(wrote a bit or two about this before)
For a moment, let's make the unlikely assumption that really no one has a problem
with changing the next Swift version, having lexical scope as the only scope mechanism. . .
which would be that each and every item is visible and accessible only inside the source level where it is declared,
unless of course revealed outwards with an access modifier.
(.e.g. protected, internal, public (private would be implicit))
Like it is in most other procedural/OOP languages.
Now, also assume that Swift has always been that way: lexical scope only.
Given this, as yet, hypothetical Swift environment, my questions are:
Would this be feasible in Swift?
E.g. does it constrain/conflict with current Swift language constructs/organisation ?
(you can reveal items to the outside scope with access modifiers)
Side effects, technical limitations?
Am I right in thinking that Swift would be a lot easier to work with if lexical scope had
been there from the very beginning?
If Swift 4 would be set to lexical scope only, could the source conversion be automated successfully?
E.g. by automatically adding the "internal" access modifier to all items that don't have an access modifier right now in Swift 3.x ?
If all this would be possible, it would of course be a very drastic change,
but what is it worth to finally get scope access right once and for all ? (imho)
The necessity of “private” or “fileprivate” keywords is by itself
a clear signal that the current access mechanism is wrong, I think.
Very interested in your opinion, thank you.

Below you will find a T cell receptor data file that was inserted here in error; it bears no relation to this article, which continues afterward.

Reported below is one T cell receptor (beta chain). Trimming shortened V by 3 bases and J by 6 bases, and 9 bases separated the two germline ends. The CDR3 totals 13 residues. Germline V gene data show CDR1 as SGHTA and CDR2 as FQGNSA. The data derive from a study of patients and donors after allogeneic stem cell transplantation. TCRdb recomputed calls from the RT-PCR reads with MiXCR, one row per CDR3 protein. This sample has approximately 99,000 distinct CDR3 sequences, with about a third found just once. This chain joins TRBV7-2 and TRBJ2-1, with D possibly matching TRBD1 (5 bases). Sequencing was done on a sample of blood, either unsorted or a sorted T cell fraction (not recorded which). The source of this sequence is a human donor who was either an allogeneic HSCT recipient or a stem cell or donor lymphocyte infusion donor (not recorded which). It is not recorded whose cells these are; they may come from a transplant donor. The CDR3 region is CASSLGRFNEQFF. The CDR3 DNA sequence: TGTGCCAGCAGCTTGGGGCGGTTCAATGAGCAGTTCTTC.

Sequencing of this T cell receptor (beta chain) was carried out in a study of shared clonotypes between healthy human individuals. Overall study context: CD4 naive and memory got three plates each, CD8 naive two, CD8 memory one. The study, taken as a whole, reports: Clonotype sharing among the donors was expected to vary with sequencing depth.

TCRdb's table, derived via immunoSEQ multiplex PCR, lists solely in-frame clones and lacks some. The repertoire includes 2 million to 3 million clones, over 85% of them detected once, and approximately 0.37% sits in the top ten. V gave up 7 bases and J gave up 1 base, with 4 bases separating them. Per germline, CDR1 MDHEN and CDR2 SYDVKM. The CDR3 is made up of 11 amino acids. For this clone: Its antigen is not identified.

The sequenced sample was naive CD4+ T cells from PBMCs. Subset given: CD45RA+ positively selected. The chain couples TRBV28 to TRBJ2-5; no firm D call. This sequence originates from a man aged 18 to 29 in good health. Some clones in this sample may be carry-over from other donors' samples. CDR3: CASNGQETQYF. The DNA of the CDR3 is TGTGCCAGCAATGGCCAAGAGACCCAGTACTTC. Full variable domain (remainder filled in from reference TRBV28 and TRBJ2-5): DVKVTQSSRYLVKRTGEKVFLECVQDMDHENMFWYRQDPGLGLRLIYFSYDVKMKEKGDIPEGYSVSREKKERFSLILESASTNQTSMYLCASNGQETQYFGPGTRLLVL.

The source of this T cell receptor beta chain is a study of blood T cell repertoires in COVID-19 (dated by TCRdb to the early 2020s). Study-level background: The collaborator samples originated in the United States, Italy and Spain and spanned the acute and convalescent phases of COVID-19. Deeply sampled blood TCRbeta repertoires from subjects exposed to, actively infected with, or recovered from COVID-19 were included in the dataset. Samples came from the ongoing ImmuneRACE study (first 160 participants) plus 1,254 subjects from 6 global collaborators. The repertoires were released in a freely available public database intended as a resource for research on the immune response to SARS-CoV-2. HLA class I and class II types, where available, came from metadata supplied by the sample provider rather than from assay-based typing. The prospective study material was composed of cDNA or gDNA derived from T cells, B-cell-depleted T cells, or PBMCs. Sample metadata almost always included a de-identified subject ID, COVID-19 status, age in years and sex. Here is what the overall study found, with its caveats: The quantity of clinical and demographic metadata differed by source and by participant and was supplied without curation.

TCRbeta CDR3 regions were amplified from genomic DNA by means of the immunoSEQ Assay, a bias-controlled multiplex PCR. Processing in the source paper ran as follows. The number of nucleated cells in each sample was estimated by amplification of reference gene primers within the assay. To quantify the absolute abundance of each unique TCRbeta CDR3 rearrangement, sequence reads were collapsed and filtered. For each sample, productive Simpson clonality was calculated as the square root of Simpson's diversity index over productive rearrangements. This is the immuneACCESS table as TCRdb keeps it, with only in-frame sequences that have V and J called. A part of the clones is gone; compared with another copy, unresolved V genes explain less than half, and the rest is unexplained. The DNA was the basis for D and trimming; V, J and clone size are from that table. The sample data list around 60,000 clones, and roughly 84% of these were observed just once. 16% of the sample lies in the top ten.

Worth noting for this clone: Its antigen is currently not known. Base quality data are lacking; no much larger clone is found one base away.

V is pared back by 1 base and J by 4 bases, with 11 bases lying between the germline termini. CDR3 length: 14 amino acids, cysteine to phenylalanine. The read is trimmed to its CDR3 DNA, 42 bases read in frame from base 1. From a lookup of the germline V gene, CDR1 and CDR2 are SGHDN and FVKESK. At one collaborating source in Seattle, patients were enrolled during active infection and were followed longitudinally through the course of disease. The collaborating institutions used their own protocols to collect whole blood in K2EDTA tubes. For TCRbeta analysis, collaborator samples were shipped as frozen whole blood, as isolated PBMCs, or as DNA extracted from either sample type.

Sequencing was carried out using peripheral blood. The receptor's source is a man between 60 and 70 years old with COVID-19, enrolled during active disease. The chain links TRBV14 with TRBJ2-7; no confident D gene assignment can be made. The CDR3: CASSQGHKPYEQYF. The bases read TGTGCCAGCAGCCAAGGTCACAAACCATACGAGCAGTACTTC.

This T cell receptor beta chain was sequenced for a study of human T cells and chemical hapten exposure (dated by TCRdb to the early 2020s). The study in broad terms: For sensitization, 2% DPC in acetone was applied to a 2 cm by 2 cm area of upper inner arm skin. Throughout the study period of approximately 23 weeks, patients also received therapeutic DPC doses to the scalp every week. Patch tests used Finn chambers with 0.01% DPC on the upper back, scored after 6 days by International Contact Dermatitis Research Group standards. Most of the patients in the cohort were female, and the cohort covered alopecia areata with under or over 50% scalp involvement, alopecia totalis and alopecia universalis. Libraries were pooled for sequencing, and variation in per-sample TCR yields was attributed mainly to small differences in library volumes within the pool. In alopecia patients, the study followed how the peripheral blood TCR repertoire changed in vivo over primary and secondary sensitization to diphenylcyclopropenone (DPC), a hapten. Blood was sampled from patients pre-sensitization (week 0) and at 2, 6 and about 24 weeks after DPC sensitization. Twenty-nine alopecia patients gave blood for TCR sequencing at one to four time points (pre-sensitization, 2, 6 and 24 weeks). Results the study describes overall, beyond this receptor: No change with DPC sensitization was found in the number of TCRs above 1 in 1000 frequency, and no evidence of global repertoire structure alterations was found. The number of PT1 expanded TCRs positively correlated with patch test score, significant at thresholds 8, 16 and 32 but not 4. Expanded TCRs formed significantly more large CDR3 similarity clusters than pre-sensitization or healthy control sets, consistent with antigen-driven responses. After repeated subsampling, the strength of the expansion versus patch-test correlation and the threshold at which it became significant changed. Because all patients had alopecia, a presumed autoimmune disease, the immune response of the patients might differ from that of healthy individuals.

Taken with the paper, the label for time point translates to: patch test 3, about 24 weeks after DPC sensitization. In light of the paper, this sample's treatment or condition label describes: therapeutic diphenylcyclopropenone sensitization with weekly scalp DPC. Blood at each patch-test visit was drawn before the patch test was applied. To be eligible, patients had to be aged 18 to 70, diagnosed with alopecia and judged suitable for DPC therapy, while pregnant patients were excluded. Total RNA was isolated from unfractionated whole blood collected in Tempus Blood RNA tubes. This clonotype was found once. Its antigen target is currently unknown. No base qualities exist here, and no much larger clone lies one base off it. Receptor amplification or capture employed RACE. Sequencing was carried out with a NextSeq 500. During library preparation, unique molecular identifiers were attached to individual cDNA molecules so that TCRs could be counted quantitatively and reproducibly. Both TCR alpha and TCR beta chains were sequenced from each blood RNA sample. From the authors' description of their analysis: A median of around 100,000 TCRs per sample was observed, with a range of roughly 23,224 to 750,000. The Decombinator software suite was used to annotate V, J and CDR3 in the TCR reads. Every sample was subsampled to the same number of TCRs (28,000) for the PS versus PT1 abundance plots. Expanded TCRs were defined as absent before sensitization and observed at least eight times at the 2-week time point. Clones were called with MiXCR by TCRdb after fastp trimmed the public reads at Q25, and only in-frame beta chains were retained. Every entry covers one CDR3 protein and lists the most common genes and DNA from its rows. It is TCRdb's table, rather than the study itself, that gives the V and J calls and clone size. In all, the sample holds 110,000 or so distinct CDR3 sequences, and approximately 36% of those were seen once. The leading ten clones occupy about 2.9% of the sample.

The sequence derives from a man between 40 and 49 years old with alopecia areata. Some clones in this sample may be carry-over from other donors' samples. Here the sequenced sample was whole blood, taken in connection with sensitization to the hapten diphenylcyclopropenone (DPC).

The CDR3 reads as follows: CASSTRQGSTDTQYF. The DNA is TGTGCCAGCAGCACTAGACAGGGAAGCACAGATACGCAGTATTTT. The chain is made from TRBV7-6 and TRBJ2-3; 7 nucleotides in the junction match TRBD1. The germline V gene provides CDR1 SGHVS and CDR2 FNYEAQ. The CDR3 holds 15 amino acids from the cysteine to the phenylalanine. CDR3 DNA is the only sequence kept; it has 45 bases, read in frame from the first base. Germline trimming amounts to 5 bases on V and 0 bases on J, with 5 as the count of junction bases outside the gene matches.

Date: Wed, 12 Apr 2017 07:30:04 +0200
From: David Hart <firstname.lastname@example.org <mailto:email@example.com>>
To: Chris Lattner <firstname.lastname@example.org <mailto:email@example.com>>
Cc: swift-evolution <firstname.lastname@example.org <mailto:email@example.com>>
Subject: Re: [swift-evolution] Enhancing access levels without
Message-ID: <DACD7DE1-6BC6-457A-BE4D-B074C7B39A8C@hartbit.com <mailto:DACD7DE1-6BC6-457A-BE4D-B074C7B39A8C@hartbit.com>>
Content-Type: text/plain; charset=utf-8
I understand what you are saying and I wouldn't be against relaxing that requirement (not talking for Chris here).
The model would change from "Types share scopes with their extensions in the same file the type was defined" to "Types and their extensions share the same scope in each file".
Oh, I had missed that somehow. I agree that that is a very strange rule. Do you know why it was proposed that way?
We had to take a stance and Chris seemed to prefer the rule that was proposed. I didn't press because I'm sure he has reasons for preferring it that way. But I have a preference for generalizing visibility to all extensions, even to those in a different file than the type.
To me, the reason for limiting it to a file is about predictability, the ability to locally reason about a type, and the need to define some boundary (for symbol visibility reasons). Saying that extensions to a type have access to private members if they are in the same module is just as arbitrary as limiting it to a single file, and a whole lot less useful from the “reasoning about a type” perspective.
I think you misunderstand. We were talking about two extensions of a type, in a different file from the type, to share private members between themselves.
Doug Gregor mentioned it during the PR process and we added an example to disallow it, but in hindsight, I think it should be allowed.
Expanding it beyond a module would require a ton of stuff to be exported that otherwise wouldn’t be, and would defeat a ton of optimization potential that we can’t accept.